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Educational Articles

Your Program Sucks: Part 2

By November 1, 2019 November 10th, 2019 No Comments
1 November, 2019
Sebastian Oreb

Your Program Sucks: Part 2

In Your Program Sucks Part 1 I introduced my hierarchical approach to programming and we talked about why your poor lifting technique is probably the reason that your program sucks. I’ll start off by saying that this principle alone is going to get you pretty far- if you focus on good technique and only that, then you will progress to a skill level well above the average gym lifter. However, if you want to step up to an even higher level in your training which I know a lot of you do, then we need to start looking at some other factors that can influence your training success.
There is no magic formula for the perfect strength program, but there are definitely training variables that we can manipulate to improve your chances of success. When a new athlete comes to me, the first thing I typically do is assess and make changes to their lifting technique to improve their ability to safely move the heaviest weight possible. Once we start nutting out their program, I don’t turn to any magic rule of rep schemes or a “must-do” exercise. Regardless of the person’s goal, the next thing that I prioritise after lifting technique is always the same thing and is such a huge determinant of the athlete’s success. So many coaches and lifters love talking about exercise selection and arguing over the best rep range for strength vs hypertrophy, but today I’m here to talk to you about selecting the optimal training intensity.
This brings me to my second commandment of program design:

If you are regularly training at an intensity that is too high, your program sucks.

Of course, the same goes for consistently training with weights that are too light for you to progress- however in my experience training too heavy is not only the more common mistake, but also the more detrimental of the two mistakes for your training.

Now I can imagine that a lot of my “no pain no gain” followers are feeling quite uncomfortable with me saying this, and some might have already dismissed my point altogether. There will definitely be a few of you right now who are thinking, “This is a great message for inexperienced lifters, but I can handle the mind-splitting training loads that are required to grow. I want it more than those people, so I need to do more”. And this is the mentality by which I so often see people fail.

I am a big believer in learning from the best, and if you want to be a “hardcore” strength athlete then you should be taking your lessons from those who excel in strength sports. I am fortunate enough to train a lot of really great strength athletes, and I can tell you that if you ask any of them about training intensity they will tell you that their training weights are far lighter than their competition lifts. This is not a question of ability, because they clearly have their competition results to prove what they can lift. Further, this is not just a discrepancy within absolute load lifted- even my most elite athletes do not exert the same amount of effort and strain in their training sets as they do for their competition lifts. In a strength test, the idea is that you should be lifting at absolute full capacity, and whenever you are lifting at full capacity and effort the assumption is that you are doing so to test your strength.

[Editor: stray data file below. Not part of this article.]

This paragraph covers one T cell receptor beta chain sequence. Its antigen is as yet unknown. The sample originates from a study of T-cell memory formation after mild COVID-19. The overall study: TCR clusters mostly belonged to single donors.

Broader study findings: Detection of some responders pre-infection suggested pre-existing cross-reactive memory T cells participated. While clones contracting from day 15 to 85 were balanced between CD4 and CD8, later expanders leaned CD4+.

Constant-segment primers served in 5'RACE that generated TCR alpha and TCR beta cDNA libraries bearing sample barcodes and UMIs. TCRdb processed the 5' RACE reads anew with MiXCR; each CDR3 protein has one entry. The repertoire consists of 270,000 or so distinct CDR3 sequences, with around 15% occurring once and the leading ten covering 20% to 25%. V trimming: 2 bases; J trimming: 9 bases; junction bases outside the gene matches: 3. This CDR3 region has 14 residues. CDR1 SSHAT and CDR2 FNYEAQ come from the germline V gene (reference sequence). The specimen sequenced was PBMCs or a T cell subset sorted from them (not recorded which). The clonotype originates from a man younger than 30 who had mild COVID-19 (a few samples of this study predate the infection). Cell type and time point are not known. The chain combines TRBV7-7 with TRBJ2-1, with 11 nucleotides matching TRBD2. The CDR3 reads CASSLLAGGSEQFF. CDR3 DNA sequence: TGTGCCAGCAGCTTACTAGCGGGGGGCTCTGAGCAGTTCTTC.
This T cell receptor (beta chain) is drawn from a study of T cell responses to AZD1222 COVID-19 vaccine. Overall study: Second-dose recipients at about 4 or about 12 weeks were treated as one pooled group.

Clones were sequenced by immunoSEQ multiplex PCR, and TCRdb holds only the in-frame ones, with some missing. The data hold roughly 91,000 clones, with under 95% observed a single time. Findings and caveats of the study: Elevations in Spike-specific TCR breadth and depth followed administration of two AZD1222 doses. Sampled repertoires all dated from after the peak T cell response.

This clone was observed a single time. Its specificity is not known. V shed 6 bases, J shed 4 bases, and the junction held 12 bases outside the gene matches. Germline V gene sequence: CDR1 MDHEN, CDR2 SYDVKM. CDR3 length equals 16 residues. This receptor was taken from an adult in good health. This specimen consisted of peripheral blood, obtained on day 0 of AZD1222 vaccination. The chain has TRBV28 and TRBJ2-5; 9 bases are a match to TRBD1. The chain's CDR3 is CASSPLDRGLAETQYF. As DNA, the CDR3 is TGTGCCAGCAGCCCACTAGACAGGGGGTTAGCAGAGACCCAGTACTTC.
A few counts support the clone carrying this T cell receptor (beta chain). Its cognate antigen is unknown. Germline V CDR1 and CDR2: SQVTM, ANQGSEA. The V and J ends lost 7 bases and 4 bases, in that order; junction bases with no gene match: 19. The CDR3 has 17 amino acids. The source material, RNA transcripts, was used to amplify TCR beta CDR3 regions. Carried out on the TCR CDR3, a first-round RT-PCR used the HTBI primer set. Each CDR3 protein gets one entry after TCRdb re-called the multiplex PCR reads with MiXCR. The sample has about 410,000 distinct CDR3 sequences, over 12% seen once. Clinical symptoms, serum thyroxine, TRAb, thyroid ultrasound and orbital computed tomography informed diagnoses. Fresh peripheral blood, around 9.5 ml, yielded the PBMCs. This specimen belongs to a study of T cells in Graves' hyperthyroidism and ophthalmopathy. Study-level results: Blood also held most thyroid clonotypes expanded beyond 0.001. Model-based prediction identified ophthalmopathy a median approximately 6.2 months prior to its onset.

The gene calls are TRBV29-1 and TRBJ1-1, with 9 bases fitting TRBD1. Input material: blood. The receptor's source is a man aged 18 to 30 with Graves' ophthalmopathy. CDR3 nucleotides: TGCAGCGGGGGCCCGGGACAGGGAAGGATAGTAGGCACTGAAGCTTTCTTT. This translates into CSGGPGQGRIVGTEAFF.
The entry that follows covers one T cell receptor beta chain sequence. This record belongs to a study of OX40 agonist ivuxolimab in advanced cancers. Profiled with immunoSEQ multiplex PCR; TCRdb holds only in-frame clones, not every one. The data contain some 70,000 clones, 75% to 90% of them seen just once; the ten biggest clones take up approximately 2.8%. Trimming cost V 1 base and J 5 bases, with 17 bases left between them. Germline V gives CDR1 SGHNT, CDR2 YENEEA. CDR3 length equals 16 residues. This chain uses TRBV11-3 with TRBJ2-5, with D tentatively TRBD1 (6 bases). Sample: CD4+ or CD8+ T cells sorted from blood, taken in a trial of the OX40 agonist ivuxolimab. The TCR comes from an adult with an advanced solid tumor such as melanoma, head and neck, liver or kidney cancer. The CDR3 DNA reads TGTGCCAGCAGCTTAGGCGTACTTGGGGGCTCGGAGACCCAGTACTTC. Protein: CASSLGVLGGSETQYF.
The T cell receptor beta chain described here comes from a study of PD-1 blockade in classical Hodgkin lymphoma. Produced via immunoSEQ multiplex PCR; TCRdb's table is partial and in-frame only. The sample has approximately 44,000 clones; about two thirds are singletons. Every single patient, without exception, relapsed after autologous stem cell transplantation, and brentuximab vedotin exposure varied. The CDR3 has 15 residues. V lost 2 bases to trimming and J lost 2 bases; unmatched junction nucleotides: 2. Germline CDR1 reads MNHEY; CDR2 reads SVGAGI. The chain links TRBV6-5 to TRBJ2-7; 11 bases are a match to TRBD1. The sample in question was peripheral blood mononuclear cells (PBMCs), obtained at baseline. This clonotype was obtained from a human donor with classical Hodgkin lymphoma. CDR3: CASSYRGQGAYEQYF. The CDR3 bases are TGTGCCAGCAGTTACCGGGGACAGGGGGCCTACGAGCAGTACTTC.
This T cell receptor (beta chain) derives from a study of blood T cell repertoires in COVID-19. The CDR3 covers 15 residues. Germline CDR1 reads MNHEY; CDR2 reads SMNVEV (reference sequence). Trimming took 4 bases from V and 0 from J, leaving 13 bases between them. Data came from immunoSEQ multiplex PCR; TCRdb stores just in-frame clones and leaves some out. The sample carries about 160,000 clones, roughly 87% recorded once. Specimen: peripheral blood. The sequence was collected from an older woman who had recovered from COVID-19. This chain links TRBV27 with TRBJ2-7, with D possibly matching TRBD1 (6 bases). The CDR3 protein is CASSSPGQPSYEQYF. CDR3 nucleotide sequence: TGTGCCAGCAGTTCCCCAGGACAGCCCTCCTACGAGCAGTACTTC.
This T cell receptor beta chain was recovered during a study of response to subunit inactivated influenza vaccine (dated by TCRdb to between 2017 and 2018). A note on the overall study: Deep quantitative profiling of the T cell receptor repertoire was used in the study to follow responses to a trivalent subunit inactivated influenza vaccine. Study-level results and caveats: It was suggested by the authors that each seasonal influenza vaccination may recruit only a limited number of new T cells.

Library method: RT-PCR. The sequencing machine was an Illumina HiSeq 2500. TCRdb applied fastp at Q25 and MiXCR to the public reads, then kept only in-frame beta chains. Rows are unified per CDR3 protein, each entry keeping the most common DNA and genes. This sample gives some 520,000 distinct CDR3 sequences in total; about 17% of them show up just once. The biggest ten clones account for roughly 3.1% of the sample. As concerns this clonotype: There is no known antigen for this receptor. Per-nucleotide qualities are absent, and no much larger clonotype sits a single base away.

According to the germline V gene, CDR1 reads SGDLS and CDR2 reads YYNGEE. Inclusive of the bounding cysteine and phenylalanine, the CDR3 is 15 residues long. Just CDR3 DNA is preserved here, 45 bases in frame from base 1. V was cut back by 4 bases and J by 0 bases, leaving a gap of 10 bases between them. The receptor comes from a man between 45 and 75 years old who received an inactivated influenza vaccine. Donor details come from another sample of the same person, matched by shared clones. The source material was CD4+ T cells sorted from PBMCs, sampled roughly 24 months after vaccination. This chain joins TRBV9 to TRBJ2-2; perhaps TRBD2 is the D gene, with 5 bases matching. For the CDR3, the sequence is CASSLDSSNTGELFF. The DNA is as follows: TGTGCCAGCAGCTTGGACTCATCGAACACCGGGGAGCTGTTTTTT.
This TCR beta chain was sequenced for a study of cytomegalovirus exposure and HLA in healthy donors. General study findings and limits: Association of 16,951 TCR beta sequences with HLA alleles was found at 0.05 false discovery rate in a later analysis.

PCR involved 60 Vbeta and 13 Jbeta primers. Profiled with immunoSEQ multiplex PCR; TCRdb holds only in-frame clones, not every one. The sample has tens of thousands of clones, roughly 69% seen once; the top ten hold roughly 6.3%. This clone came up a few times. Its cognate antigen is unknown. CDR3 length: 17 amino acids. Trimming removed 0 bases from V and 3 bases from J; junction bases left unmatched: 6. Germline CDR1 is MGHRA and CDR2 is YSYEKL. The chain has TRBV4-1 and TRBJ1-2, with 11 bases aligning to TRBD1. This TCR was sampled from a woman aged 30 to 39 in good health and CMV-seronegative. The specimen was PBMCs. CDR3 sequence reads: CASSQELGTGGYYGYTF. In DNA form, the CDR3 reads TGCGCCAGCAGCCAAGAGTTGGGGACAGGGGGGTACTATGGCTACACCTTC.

A gap should always exist between a strength athlete’s absolute maximum, and the intensity they utilise in their training cycle. As they approach competition/testing, this gap slowly closes- but the only time they reach their absolute maximum capacity is on the day of competition.

Now here’s the thing. If you are someone who lifts weights, and your goal is to progress in your training- then this rule applies to you as well. If you think that this does not apply to you and you should be pushing yourself to test your absolute capacity in every single set and session, then I’m sorry but your program sucks. Testing your strength is a great way to measure results, but it is not the way that you get strong. If you are training at your maximum capacity in every session, you are limiting your strength progression in a very significant way. Remember that the most important guideline for training success is that you are lifting with good technique- and this simply is not possible if the intensity is too high. It is always better to be slightly conservative than to go slightly too heavy in your training.
So here are my rules for selecting the correct training intensity:

RULE #1. You should leave every single session feeling that you could have done more.

If the weight you lift in a session feels easy, then I’m really happy for you. This means that you can go a bit heavier in the next session- but make sure when you do that you still follow the principle of staying below full capacity and leave something in the tank. I hope this lasts forever for you and that you go through the rest of your life putting a little more weight on the bar each week with a bit more in the tank. Spoiler alert, this won’t actually happen forever, but if you’re in this for the long game then  you will achieve far better results with conservative load selection.

RULE #2. Never, ever forget Rule #1.

If you go through your training prioritising good technique and selecting appropriate loads for every set of every exercise, you will set yourself up for great success in your training. This has been Part 2 of Your Program Sucks, stay tuned for Part 3, where I will explain the third of my fundamental programming principles and how to avoid having a program that sucks.

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